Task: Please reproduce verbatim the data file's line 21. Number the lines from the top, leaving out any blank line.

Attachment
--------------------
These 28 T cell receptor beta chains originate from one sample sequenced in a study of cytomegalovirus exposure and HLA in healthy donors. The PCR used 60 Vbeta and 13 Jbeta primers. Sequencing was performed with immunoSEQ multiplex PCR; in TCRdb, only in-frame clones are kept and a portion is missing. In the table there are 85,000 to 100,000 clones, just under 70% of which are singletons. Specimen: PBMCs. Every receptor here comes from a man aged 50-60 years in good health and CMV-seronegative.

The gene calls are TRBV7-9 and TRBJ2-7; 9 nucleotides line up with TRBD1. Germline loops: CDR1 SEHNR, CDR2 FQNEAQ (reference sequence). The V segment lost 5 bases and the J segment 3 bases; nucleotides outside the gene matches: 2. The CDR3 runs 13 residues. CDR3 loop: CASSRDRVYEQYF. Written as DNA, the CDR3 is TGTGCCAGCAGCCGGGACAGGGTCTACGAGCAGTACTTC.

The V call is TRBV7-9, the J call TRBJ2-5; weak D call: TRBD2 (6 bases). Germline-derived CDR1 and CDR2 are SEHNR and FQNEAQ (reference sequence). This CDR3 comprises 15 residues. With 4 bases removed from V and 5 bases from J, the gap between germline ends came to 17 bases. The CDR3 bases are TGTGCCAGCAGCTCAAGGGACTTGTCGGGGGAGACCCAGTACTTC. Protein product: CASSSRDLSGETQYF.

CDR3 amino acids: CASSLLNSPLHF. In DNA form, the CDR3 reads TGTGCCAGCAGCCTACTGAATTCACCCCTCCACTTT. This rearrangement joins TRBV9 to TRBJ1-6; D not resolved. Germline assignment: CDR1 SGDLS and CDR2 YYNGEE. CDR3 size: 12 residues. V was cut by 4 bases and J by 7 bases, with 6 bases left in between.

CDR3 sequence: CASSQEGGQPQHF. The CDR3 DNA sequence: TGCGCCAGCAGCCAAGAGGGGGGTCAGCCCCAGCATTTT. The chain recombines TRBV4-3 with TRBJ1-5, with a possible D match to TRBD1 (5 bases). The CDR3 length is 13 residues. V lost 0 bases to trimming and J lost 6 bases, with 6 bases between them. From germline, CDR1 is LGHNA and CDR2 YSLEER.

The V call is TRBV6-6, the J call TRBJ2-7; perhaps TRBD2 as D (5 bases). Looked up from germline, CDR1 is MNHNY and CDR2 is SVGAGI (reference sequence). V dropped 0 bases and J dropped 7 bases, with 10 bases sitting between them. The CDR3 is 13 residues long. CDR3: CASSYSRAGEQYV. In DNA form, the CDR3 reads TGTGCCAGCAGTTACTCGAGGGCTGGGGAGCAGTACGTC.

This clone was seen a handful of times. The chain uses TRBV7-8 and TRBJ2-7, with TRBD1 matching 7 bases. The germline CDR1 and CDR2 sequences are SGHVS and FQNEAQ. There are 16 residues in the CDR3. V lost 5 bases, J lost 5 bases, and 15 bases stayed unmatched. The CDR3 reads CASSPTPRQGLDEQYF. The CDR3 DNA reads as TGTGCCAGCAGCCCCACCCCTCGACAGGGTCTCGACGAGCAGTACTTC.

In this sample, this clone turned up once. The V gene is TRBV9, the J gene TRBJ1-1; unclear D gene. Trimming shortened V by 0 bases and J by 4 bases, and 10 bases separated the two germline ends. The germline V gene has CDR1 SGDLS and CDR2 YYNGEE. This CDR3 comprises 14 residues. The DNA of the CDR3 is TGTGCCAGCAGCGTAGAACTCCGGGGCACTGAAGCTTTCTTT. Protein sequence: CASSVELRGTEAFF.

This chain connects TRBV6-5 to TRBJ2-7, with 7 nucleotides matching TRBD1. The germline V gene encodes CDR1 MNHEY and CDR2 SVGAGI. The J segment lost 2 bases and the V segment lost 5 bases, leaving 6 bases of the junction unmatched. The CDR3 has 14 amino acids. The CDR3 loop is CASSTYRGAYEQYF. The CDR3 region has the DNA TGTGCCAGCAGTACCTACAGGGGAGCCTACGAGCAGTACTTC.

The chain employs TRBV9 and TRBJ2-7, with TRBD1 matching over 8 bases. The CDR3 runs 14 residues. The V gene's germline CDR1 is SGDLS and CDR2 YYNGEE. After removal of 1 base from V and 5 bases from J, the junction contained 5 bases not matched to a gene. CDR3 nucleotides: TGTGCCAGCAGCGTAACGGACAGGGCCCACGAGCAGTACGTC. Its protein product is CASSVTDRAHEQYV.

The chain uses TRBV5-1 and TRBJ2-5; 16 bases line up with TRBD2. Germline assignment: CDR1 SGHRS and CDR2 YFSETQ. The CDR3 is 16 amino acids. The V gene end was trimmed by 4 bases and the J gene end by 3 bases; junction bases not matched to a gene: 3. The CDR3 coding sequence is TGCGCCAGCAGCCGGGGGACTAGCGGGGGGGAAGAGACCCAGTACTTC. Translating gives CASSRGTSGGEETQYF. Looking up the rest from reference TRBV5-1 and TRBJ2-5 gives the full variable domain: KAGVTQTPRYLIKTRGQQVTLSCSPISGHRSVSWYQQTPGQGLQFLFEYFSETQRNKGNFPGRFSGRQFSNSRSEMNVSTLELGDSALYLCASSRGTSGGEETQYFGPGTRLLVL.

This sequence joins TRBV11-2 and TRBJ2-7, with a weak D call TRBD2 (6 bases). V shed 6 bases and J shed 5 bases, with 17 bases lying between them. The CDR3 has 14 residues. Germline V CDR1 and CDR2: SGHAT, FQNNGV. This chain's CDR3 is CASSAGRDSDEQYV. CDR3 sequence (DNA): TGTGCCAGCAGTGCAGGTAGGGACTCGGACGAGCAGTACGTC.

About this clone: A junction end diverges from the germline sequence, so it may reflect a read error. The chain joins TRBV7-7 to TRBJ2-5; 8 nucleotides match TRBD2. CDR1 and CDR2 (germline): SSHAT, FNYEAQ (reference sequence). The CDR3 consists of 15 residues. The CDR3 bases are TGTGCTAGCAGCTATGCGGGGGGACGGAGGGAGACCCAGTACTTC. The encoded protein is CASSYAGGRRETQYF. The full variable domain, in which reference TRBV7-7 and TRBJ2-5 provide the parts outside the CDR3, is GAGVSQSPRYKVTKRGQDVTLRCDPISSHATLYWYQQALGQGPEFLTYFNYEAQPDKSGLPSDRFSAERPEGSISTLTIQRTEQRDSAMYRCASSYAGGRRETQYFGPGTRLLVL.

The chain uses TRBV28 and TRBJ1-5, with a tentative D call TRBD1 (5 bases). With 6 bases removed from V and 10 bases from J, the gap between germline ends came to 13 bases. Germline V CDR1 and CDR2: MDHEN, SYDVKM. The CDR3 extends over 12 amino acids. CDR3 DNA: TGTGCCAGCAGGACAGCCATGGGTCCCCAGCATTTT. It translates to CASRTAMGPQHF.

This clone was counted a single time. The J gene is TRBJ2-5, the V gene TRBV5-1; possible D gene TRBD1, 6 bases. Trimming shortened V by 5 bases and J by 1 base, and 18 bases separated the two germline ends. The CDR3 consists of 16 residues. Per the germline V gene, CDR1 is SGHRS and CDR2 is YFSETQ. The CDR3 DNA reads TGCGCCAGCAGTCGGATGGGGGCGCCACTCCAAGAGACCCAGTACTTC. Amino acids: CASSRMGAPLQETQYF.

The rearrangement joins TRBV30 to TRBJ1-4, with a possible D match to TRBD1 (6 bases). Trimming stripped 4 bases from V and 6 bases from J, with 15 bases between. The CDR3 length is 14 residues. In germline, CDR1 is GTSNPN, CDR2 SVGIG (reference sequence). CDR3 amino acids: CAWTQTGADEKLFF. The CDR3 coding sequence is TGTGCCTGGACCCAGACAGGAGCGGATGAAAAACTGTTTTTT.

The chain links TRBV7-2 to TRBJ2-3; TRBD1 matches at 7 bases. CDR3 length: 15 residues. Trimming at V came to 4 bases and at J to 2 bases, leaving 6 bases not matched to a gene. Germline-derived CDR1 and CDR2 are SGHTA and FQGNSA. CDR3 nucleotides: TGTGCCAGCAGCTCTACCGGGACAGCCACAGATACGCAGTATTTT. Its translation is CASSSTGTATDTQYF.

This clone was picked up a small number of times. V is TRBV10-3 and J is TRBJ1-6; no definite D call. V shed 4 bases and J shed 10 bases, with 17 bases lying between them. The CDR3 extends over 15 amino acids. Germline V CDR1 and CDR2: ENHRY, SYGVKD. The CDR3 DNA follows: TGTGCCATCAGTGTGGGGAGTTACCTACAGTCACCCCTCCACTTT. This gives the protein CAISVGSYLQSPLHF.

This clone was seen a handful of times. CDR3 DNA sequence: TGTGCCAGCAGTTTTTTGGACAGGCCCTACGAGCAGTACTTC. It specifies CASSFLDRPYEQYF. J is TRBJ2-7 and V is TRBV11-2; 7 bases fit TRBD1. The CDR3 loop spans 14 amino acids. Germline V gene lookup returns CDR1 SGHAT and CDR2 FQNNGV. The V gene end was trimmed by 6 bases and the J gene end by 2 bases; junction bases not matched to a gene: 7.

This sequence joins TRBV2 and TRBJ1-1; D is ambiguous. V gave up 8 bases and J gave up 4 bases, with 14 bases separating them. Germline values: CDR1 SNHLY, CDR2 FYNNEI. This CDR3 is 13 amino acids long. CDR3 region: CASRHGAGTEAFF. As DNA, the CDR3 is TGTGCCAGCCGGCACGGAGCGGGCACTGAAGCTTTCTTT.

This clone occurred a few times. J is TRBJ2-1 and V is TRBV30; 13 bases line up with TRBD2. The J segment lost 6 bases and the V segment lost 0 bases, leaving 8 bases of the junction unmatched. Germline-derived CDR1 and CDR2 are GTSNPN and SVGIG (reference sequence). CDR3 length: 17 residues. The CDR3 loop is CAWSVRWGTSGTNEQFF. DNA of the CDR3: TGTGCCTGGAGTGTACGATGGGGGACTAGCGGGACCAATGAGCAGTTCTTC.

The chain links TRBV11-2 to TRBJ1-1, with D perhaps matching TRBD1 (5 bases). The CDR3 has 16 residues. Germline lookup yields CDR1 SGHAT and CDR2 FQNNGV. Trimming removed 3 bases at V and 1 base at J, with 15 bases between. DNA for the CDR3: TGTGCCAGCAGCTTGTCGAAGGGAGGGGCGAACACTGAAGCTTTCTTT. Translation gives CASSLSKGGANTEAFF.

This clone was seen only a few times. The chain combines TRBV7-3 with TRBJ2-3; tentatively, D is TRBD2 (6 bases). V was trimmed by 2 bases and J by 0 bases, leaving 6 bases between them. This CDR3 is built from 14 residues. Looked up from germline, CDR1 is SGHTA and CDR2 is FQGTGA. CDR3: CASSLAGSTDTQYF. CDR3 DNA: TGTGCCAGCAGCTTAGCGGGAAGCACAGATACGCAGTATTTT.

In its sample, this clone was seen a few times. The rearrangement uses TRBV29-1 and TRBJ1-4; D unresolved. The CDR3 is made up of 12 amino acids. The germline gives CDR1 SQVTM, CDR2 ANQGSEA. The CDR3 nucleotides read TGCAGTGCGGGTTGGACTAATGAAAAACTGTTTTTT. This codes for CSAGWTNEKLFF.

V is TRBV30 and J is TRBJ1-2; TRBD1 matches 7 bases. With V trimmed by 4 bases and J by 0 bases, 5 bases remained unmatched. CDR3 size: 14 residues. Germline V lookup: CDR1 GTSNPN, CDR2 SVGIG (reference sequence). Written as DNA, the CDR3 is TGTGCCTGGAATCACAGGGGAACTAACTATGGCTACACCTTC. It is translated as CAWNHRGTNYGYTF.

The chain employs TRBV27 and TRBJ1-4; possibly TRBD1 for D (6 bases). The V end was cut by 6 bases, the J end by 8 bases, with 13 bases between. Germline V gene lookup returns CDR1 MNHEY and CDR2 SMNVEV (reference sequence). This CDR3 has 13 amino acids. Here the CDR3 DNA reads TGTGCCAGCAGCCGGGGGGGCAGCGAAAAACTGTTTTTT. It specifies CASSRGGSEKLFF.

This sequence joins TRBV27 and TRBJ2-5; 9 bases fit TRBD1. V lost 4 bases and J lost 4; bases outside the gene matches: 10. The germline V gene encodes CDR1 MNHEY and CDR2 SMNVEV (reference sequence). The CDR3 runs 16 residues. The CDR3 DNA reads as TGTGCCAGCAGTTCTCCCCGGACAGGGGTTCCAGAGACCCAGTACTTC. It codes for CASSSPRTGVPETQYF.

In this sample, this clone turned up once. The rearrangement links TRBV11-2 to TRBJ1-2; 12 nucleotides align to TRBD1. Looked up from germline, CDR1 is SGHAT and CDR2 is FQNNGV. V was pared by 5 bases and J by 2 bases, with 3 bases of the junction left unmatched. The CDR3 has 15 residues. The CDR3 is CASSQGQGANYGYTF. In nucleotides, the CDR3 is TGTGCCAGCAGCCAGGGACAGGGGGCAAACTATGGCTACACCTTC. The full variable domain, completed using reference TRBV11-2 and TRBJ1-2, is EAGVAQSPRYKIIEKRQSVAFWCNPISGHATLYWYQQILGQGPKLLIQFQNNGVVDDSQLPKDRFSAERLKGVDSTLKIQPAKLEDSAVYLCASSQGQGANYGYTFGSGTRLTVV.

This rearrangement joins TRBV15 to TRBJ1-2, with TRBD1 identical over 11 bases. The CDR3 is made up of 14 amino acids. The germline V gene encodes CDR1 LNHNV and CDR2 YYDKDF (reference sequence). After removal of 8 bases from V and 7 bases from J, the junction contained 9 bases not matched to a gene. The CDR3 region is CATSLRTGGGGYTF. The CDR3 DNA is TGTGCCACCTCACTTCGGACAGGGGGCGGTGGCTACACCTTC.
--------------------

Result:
This clone occurred a few times. J is TRBJ2-1 and V is TRBV30; 13 bases line up with TRBD2. The J segment lost 6 bases and the V segment lost 0 bases, leaving 8 bases of the junction unmatched. Germline-derived CDR1 and CDR2 are GTSNPN and SVGIG (reference sequence). CDR3 length: 17 residues. The CDR3 loop is CAWSVRWGTSGTNEQFF. DNA of the CDR3: TGTGCCTGGAGTGTACGATGGGGGACTAGCGGGACCAATGAGCAGTTCTTC.